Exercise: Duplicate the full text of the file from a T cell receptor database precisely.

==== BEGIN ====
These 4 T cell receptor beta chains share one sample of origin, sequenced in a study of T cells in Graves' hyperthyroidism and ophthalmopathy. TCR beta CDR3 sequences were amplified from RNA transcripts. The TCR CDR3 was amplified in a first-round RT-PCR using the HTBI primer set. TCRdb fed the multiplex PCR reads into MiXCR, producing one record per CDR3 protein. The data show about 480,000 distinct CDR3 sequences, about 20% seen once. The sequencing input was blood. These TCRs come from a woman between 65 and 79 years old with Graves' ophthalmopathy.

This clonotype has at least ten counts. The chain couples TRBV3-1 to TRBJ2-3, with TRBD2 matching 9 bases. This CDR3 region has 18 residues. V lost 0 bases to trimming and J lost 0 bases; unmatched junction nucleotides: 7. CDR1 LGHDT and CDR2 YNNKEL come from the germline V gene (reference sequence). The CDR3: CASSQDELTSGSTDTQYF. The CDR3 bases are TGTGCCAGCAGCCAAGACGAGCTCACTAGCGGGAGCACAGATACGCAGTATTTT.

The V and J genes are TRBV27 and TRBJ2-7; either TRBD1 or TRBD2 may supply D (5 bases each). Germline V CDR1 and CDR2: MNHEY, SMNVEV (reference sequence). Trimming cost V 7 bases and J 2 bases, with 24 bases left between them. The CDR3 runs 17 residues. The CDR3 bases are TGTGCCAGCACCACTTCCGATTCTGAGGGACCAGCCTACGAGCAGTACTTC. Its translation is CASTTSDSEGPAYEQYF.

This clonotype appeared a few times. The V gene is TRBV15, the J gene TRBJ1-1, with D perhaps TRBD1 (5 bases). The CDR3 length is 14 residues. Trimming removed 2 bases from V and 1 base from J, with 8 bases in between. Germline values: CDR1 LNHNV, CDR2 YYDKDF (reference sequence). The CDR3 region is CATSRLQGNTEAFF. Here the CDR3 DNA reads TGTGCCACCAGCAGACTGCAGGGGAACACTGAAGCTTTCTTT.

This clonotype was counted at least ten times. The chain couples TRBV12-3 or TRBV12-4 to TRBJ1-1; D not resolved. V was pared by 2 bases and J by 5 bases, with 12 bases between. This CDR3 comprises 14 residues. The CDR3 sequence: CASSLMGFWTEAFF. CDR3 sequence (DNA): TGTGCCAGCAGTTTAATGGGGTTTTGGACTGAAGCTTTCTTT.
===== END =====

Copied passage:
These 4 T cell receptor beta chains share one sample of origin, sequenced in a study of T cells in Graves' hyperthyroidism and ophthalmopathy. TCR beta CDR3 sequences were amplified from RNA transcripts. The TCR CDR3 was amplified in a first-round RT-PCR using the HTBI primer set. TCRdb fed the multiplex PCR reads into MiXCR, producing one record per CDR3 protein. The data show about 480,000 distinct CDR3 sequences, about 20% seen once. The sequencing input was blood. These TCRs come from a woman between 65 and 79 years old with Graves' ophthalmopathy.

This clonotype has at least ten counts. The chain couples TRBV3-1 to TRBJ2-3, with TRBD2 matching 9 bases. This CDR3 region has 18 residues. V lost 0 bases to trimming and J lost 0 bases; unmatched junction nucleotides: 7. CDR1 LGHDT and CDR2 YNNKEL come from the germline V gene (reference sequence). The CDR3: CASSQDELTSGSTDTQYF. The CDR3 bases are TGTGCCAGCAGCCAAGACGAGCTCACTAGCGGGAGCACAGATACGCAGTATTTT.

The V and J genes are TRBV27 and TRBJ2-7; either TRBD1 or TRBD2 may supply D (5 bases each). Germline V CDR1 and CDR2: MNHEY, SMNVEV (reference sequence). Trimming cost V 7 bases and J 2 bases, with 24 bases left between them. The CDR3 runs 17 residues. The CDR3 bases are TGTGCCAGCACCACTTCCGATTCTGAGGGACCAGCCTACGAGCAGTACTTC. Its translation is CASTTSDSEGPAYEQYF.

This clonotype appeared a few times. The V gene is TRBV15, the J gene TRBJ1-1, with D perhaps TRBD1 (5 bases). The CDR3 length is 14 residues. Trimming removed 2 bases from V and 1 base from J, with 8 bases in between. Germline values: CDR1 LNHNV, CDR2 YYDKDF (reference sequence). The CDR3 region is CATSRLQGNTEAFF. Here the CDR3 DNA reads TGTGCCACCAGCAGACTGCAGGGGAACACTGAAGCTTTCTTT.

This clonotype was counted at least ten times. The chain couples TRBV12-3 or TRBV12-4 to TRBJ1-1; D not resolved. V was pared by 2 bases and J by 5 bases, with 12 bases between. This CDR3 comprises 14 residues. The CDR3 sequence: CASSLMGFWTEAFF. CDR3 sequence (DNA): TGTGCCAGCAGTTTAATGGGGTTTTGGACTGAAGCTTTCTTT.